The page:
Genealogy Links Oregon Man To Killings 20 Years Apart

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 Genealogy Links Oregon Man To Killings 20 Years Apart

A Portland, Oregon, man accused of killing two strangers who disappeared 20 years apart pleaded not guilty Thursday to murder charges. Cold case DNA evidence led authorities to Christopher Lovrien’s home, where police said they found the dismembered remains of the second victim.

Police arrested Lovrien, 53, in May after forensic genealogy linked him to the 1999 disappearance — and presumed death — of Mark Dribin, an airline cargo worker. Authorities searching a shed at Lovrien’s home several weeks after his arrest found the dismembered remains of another man, Kenneth Griffin, who had gone missing three months earlier.

Dribin’s body has not been found.

Lovrien faces two counts of second-degree murder, one count of abuse of a corpse and six counts of being a felon in possession of a firearm.

Investigators believe the two victims were strangers to Lovrien and to each other.

The Multnomah County District Attorney’s Office asked anyone with information about missing people who had been living under the Interstate 205 bridge in southeast Portland between the summer of 2019 and last May and had contact with Lovrien to call police.

Lovrien, a metal fabricator, was not homeless and did not live under the bridge, they said. Authorities declined to say why they were focused on the bridge and on that time period.

In a news conference Thursday, authorities said additional evidence, including statements from Lovrien, indicate there may be other victims, but they declined to provide more details.

Detectives recovered DNA evidence from an unknown suspect in Dribin’s home and car in 1999 but were unable to match it to anyone.

In 2019, cold case detectives submitted the DNA to a private, third-party company for forensic analysis and learned it could be connected to one of several brothers. Police narrowed that lead to Lovrien and obtained a search warrant for a DNA sample from him last year, said cold case lead investigator Brendan McGuire.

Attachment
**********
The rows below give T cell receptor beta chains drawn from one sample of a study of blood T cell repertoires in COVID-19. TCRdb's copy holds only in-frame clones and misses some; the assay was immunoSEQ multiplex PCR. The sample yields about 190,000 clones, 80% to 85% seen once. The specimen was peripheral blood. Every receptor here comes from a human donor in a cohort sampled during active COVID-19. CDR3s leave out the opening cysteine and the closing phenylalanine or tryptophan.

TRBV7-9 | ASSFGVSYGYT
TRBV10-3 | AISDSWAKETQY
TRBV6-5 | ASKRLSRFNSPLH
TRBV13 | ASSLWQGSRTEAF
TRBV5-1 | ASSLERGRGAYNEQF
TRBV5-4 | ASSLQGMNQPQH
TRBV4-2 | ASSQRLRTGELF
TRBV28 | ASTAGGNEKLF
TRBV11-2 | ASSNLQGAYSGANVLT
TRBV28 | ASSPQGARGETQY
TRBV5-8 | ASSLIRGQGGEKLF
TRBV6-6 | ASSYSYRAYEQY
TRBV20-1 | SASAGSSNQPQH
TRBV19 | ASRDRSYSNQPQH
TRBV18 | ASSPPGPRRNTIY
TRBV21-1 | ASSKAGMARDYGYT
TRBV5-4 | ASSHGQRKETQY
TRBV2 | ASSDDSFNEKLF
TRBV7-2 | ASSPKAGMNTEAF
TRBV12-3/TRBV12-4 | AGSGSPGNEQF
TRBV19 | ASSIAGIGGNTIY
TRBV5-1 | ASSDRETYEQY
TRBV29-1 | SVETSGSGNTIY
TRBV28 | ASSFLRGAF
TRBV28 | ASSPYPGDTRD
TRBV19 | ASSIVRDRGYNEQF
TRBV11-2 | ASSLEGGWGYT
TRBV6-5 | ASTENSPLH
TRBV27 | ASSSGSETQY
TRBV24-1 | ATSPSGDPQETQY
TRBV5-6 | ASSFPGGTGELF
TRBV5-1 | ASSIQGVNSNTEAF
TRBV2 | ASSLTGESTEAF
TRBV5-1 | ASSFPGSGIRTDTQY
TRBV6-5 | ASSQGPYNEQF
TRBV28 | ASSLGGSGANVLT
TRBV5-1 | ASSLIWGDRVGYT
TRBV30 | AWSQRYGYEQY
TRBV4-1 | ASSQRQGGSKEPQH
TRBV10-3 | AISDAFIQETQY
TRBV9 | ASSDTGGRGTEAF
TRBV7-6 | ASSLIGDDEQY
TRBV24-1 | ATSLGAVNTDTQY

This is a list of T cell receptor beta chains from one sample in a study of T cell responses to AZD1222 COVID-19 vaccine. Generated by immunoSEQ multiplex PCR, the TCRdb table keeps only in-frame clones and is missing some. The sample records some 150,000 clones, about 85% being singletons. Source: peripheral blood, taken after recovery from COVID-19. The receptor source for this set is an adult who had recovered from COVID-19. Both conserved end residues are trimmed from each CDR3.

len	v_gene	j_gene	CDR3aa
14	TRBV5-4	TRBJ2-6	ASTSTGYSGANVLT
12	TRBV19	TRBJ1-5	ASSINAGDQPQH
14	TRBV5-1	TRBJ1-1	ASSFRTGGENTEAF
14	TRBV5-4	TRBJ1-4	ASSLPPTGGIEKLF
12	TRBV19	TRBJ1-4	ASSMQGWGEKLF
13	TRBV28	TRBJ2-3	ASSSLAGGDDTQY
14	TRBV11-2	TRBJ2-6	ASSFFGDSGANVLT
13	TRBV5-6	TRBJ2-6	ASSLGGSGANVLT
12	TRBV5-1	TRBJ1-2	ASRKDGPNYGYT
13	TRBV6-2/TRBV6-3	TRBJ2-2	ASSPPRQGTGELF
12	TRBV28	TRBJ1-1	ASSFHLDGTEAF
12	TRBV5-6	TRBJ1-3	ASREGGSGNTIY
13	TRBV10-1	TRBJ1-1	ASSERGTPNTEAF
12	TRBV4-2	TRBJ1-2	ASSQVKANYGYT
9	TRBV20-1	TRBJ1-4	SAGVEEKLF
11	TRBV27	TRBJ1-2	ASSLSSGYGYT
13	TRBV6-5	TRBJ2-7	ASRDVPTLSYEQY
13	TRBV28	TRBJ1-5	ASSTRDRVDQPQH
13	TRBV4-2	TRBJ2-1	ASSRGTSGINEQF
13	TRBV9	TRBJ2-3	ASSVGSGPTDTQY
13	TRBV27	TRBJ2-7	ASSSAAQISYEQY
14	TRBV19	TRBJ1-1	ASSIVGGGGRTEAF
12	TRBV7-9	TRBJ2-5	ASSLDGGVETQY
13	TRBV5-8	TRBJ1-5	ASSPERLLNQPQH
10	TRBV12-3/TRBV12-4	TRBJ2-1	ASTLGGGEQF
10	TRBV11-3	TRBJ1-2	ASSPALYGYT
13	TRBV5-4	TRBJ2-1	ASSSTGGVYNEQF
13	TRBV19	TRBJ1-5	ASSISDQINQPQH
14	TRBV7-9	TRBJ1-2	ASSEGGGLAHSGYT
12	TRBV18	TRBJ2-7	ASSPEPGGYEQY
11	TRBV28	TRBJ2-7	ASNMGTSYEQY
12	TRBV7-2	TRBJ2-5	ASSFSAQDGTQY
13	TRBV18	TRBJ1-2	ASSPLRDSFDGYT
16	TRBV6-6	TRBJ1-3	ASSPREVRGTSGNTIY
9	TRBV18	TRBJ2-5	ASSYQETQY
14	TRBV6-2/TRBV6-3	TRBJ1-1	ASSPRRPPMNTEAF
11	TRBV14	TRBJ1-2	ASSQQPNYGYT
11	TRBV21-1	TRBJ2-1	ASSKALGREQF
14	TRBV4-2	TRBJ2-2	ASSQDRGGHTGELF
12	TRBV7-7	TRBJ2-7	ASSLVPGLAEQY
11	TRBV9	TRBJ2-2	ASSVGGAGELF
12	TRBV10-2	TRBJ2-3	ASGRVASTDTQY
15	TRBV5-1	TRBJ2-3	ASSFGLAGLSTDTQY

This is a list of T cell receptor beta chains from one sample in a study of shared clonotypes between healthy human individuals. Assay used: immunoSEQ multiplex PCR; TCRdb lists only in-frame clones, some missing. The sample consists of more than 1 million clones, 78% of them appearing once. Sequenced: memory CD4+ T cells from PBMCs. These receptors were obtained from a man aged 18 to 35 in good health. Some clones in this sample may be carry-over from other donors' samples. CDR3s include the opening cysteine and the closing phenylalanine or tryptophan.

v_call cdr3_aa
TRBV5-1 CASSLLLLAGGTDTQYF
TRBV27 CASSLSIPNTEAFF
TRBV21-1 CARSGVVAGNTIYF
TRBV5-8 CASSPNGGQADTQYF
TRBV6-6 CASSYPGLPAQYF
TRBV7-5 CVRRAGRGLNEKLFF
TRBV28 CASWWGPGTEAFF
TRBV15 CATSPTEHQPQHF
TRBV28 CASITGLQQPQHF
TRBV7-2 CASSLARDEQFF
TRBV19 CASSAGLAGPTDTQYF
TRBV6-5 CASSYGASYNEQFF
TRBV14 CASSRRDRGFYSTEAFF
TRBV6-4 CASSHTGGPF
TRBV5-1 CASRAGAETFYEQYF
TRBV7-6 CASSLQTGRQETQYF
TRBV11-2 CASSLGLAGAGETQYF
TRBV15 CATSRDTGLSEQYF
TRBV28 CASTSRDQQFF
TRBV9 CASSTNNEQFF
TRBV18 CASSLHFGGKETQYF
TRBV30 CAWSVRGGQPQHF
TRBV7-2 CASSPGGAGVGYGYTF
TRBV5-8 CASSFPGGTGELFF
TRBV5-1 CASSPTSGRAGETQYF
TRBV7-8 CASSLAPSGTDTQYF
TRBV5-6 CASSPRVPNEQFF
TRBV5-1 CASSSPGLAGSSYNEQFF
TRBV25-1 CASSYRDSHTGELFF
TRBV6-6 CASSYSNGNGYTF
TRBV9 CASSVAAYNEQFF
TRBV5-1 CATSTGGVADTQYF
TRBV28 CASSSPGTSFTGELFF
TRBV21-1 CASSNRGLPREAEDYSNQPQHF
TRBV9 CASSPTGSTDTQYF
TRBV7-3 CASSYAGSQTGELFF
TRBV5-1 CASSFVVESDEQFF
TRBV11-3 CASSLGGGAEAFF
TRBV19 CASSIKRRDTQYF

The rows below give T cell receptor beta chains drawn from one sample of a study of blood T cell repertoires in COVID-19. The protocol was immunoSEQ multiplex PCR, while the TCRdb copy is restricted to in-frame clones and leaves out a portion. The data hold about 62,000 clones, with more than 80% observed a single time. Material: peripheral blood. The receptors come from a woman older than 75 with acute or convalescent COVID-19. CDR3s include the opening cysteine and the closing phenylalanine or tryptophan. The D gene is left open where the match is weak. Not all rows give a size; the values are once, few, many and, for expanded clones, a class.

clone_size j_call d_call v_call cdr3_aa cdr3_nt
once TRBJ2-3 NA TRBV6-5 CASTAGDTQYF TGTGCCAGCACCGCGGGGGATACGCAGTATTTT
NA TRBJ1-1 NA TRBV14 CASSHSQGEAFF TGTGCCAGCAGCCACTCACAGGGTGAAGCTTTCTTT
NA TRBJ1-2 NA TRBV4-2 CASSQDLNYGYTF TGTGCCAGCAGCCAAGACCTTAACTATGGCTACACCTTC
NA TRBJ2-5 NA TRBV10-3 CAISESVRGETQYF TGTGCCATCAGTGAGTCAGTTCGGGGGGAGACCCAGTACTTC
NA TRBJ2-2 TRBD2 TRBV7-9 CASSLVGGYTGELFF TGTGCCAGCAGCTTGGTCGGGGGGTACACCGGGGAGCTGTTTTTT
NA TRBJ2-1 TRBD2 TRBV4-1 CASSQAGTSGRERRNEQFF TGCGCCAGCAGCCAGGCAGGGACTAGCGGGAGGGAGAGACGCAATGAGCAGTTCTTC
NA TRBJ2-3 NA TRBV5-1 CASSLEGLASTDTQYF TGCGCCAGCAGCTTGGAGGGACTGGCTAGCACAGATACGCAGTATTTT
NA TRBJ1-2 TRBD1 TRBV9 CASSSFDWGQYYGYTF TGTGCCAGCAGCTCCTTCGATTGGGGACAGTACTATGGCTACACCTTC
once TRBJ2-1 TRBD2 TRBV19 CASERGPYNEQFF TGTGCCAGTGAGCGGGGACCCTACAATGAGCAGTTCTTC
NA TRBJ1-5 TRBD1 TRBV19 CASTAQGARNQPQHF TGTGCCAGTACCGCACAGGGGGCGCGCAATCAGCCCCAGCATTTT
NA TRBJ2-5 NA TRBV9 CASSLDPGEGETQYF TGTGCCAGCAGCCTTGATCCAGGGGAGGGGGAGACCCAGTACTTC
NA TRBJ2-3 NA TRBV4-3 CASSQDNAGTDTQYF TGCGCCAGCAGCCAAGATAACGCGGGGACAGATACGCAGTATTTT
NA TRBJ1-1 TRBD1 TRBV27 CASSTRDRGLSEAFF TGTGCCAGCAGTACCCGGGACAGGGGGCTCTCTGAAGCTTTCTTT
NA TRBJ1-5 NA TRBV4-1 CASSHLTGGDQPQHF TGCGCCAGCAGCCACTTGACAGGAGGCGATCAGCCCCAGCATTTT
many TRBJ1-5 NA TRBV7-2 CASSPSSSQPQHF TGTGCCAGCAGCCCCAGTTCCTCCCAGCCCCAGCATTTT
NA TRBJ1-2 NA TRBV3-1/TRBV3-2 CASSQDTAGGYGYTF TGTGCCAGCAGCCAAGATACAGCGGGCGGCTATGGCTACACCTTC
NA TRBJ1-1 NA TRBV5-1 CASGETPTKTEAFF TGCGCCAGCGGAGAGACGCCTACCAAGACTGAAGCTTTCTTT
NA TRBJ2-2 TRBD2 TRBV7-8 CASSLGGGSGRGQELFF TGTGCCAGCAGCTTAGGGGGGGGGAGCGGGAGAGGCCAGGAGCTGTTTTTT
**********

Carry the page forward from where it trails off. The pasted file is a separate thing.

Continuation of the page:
The results matched the sample obtained two decades before, he said, and marked a huge break in the case.

“Until he submitted the known DNA evidence ... for genealogical analysis, at no time were police looking at Christopher Lovrien as a suspect,” said lead prosecutor Kirsten Snowden.

Dribin disappeared on July 2, 1999, after he called his employer, United Airlines, and asked for the night off for a “personal emergency.” Police who went to his home found that his car and other items were missing and found evidence that suggested he was dead, according to a synopsis of the case released by the Portland Police Bureau when it was still unsolved.

Griffin, who had been homeless but was living with roommates at the time he disappeared, went missing in February 2020, three months after police first interviewed Lovrien. McGuire said nothing suggests Griffin knew anything about the earlier murder.


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